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Hesitation in speech can... um... help a listener understand

Martin Corley and Robert Hartsuiker UGent (2003) Proceedings of the twenty-fifth annual conference of the cognitive science society. 1-2. p.276-281
abstract
This paper investigates the effect of disfluencies on listeners' on-line processing of speech. More specifically, it tests the hypothesis that filled pauses like um, which tend to occur before words that are low in accessibility, act as a signal to the listener that a relatively inaccessible word is about to be produced. Two experiments are reported, in which participants followed recorded instructions to press buttons corresponding to images on a computer screen. In 50% of trials, the spoken name of the image was preceded by um. In experiment 1, the intrinsic accessibility of the target items was manipulated (by means of lexical frequency); in experiment 2, the extrinsic (visual) accessibility varied. Both experiments demonstrated that participants were quicker to respond when a target was preceded by um, regardless of whether the item referred to was difficult to access or not. In addition, in experiment 2 there was a weak interaction between accessibility and presence or absence of an um. We present the data here as early evidence that listeners can benefit from disfluencies in others' speech, and outline some methodological and theoretical considerations and further experiments.
Please use this url to cite or link to this publication:
author
organization
year
type
conference (proceedingsPaper)
publication status
published
subject
keyword
COMPREHENSION, PAUSES, PROSODY, UH, UM
in
Proceedings of the twenty-fifth annual conference of the cognitive science society
volume
1-2
pages
276 - 281
publisher
Lawrence Erlbaum
place of publication
Mahwah, NJ, USA
conference name
25th Annual Conference of the Cognitive-Science-Society
conference location
Boston, MA, USA
conference start
2003-07-31
conference end
2003-08-02
Web of Science type
Proceedings Paper
Web of Science id
000232001900066
ISBN
0805849912
language
English
UGent publication?
yes
classification
P1
copyright statement
I have transferred the copyright for this publication to the publisher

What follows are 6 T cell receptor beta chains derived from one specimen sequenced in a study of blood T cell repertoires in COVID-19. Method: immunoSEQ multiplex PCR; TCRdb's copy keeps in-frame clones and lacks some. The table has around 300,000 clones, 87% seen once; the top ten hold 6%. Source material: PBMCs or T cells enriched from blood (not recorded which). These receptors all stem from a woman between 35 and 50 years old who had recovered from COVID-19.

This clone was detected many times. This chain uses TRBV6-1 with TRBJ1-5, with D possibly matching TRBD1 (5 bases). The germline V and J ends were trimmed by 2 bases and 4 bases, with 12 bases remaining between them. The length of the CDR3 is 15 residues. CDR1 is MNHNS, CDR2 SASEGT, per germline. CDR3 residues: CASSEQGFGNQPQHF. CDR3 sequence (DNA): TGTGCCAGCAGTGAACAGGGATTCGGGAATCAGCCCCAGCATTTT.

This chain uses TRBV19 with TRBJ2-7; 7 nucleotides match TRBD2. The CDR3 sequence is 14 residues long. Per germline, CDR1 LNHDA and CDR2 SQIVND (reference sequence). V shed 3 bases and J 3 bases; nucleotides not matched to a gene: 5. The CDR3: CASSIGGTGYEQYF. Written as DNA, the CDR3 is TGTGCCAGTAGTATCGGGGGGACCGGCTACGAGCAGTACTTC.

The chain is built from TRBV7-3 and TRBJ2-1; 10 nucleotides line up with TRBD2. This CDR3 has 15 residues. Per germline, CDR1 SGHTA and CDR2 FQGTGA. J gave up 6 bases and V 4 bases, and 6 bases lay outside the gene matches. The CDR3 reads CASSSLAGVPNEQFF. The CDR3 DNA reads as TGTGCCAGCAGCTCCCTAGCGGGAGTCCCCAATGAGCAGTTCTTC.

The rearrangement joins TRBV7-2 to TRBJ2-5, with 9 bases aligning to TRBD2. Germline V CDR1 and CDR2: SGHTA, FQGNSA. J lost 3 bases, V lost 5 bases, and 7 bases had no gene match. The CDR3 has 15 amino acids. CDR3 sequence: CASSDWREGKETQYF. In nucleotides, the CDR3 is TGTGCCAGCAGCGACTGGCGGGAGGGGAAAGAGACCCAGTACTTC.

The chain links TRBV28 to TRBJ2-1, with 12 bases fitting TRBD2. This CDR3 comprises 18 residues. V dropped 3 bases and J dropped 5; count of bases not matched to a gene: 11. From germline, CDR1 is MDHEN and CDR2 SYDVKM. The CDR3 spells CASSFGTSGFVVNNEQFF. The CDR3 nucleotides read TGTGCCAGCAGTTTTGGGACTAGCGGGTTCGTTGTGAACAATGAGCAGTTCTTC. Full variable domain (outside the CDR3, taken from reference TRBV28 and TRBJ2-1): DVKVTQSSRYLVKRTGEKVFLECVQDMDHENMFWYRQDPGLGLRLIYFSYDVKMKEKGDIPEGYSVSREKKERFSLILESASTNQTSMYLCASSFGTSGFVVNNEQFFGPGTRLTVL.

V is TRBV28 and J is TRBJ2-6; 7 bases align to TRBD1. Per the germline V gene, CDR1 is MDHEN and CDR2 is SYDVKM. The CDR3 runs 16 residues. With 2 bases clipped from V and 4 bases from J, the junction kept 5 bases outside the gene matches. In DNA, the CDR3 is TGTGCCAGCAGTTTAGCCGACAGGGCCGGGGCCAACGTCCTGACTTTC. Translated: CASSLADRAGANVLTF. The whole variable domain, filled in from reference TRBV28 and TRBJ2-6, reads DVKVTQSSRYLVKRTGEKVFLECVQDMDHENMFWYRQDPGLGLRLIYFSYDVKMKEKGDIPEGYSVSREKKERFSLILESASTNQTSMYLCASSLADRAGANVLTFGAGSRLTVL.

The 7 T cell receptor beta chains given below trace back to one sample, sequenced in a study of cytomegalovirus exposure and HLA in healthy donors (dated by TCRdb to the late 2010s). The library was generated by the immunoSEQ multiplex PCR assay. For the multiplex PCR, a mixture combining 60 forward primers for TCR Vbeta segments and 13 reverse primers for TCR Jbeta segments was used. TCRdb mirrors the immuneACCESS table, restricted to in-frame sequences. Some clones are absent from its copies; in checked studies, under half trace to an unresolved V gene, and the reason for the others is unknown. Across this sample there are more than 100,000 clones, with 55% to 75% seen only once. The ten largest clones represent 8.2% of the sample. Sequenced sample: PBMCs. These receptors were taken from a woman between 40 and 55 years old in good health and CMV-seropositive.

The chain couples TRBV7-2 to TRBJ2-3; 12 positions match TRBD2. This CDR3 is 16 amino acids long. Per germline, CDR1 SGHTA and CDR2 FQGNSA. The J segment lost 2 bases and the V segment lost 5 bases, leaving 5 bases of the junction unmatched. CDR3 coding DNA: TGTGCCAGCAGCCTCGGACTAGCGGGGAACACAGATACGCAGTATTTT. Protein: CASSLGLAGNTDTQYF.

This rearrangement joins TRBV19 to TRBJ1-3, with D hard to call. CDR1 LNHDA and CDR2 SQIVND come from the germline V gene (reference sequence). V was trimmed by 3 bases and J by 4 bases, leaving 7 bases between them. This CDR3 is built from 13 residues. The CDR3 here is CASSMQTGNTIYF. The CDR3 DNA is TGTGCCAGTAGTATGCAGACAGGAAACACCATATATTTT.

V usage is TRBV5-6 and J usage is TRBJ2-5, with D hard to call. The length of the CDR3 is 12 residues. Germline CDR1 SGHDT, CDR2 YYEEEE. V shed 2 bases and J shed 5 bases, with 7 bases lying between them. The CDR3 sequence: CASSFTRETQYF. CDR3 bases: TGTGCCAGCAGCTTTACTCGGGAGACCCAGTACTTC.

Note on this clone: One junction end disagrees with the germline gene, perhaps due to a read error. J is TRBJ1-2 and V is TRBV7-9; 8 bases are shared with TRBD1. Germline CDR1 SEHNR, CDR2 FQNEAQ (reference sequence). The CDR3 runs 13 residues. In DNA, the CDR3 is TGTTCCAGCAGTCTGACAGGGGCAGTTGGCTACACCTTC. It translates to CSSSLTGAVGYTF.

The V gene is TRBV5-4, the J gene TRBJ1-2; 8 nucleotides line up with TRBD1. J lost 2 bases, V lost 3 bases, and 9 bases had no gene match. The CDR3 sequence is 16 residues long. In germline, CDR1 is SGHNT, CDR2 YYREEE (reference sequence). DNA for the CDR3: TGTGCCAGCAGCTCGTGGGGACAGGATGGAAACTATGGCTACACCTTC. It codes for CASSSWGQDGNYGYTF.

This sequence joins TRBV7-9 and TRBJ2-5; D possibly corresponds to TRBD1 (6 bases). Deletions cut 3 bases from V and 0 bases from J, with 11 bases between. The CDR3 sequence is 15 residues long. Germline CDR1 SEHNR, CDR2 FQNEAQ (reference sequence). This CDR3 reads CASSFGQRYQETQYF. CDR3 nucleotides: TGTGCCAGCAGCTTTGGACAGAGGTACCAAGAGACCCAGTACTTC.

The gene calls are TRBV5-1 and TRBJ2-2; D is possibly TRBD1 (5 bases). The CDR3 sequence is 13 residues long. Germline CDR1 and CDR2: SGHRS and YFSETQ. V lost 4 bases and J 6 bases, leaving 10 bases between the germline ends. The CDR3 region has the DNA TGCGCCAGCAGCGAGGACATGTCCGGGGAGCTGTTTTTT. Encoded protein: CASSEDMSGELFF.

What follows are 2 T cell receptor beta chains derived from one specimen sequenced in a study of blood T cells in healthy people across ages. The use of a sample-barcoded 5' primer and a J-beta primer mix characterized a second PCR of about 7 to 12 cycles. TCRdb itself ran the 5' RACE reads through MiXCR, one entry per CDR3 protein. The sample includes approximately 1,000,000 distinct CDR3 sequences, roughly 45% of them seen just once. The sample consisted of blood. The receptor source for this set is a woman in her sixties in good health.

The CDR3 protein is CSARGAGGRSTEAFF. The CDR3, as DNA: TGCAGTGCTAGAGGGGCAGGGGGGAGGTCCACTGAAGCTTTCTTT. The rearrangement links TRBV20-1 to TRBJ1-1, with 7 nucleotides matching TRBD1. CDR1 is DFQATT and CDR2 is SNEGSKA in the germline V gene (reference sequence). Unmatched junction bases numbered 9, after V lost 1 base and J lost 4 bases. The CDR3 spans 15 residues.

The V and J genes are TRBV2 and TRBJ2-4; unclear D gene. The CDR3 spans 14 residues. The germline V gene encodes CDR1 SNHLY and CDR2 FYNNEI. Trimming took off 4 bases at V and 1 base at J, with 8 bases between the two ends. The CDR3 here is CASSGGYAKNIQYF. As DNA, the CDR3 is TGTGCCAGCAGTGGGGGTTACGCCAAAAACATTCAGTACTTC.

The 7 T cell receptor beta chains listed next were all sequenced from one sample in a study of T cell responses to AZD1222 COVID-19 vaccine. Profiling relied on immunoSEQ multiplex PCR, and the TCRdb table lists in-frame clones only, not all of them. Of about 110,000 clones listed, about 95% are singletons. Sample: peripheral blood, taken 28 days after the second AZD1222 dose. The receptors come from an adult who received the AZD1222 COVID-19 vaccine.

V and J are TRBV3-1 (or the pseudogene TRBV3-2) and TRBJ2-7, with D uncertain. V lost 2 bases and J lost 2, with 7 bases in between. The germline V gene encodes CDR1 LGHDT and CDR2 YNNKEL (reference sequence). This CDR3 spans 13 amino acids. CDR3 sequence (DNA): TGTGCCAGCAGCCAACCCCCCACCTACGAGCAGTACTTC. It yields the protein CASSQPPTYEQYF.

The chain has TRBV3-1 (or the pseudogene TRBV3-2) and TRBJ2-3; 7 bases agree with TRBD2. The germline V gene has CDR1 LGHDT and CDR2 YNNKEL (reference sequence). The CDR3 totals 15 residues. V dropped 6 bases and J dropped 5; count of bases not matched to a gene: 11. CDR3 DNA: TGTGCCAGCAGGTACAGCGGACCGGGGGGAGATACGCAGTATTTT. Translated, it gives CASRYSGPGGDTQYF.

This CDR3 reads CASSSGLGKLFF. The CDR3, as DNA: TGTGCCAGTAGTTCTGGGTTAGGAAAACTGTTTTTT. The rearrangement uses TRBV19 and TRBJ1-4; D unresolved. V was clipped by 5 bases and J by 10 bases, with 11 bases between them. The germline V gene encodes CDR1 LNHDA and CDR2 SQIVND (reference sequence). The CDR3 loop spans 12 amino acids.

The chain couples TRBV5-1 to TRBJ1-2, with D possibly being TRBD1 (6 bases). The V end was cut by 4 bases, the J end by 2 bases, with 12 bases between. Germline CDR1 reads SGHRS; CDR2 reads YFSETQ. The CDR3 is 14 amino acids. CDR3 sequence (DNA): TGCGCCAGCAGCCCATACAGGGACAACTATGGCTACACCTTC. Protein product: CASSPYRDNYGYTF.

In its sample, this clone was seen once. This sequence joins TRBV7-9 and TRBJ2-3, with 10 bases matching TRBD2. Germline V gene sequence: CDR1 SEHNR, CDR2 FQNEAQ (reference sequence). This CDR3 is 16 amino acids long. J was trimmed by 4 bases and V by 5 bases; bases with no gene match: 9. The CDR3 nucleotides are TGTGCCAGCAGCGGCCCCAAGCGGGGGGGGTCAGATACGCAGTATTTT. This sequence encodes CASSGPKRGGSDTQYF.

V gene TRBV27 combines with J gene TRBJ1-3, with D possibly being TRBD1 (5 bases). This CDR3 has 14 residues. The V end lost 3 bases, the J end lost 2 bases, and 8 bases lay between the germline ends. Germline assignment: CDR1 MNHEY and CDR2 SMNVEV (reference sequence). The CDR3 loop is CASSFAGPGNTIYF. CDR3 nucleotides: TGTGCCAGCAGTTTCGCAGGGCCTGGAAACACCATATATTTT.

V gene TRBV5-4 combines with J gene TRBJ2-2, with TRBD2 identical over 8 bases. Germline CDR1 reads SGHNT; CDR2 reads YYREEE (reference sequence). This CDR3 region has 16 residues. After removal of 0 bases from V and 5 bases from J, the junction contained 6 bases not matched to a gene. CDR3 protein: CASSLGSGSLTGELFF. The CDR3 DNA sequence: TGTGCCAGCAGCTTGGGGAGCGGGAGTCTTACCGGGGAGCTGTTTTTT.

id
1156268
handle
http://hdl.handle.net/1854/LU-1156268
date created
2011-02-18 14:29:22
date last changed
2017-01-02 09:52:27
@inproceedings{1156268,
  abstract     = {This paper investigates the effect of disfluencies on listeners' on-line processing of speech. More specifically, it tests the hypothesis that filled pauses like um, which tend to occur before words that are low in accessibility, act as a signal to the listener that a relatively inaccessible word is about to be produced.
Two experiments are reported, in which participants followed recorded instructions to press buttons corresponding to images on a computer screen. In 50\% of trials, the spoken name of the image was preceded by um. In experiment 1, the intrinsic accessibility of the target items was manipulated (by means of lexical frequency); in experiment 2, the extrinsic (visual) accessibility varied. Both experiments demonstrated that participants were quicker to respond when a target was preceded by um, regardless of whether the item referred to was difficult to access or not. In addition, in experiment 2 there was a weak interaction between accessibility and presence or absence of an um. We present the data here as early evidence that listeners can benefit from disfluencies in others' speech, and outline some methodological and theoretical considerations and further experiments.},
  author       = {Corley, Martin and Hartsuiker, Robert},
  booktitle    = {Proceedings of the twenty-fifth annual conference of the cognitive science society},
  isbn         = {0805849912},
  keyword      = {COMPREHENSION,PAUSES,PROSODY,UH,UM},
  language     = {eng},
  location     = {Boston, MA, USA},
  pages        = {276--281},
  publisher    = {Lawrence Erlbaum},
  title        = {Hesitation in speech can... um... help a listener understand},
  volume       = {1-2},
  year         = {2003},
}

Chicago
Corley, Martin, and Robert Hartsuiker. 2003. “Hesitation in Speech Can... Um... Help a Listener Understand.” In Proceedings of the Twenty-fifth Annual Conference of the Cognitive Science Society, 1-2:276–281. Mahwah, NJ, USA: Lawrence Erlbaum.
APA
Corley, M., & Hartsuiker, R. (2003). Hesitation in speech can... um... help a listener understand. Proceedings of the twenty-fifth annual conference of the cognitive science society (Vol. 1–2, pp. 276–281). Presented at the 25th Annual Conference of the Cognitive-Science-Society, Mahwah, NJ, USA: Lawrence Erlbaum.
Vancouver
1.
Corley M, Hartsuiker R. Hesitation in speech can... um... help a listener understand. Proceedings of the twenty-fifth annual conference of the cognitive science society. Mahwah, NJ, USA: Lawrence Erlbaum; 2003. p. 276–81.
MLA
Corley, Martin, and Robert Hartsuiker. “Hesitation in Speech Can... Um... Help a Listener Understand.” Proceedings of the Twenty-fifth Annual Conference of the Cognitive Science Society. Vol. 1–2. Mahwah, NJ, USA: Lawrence Erlbaum, 2003. 276–281. Print.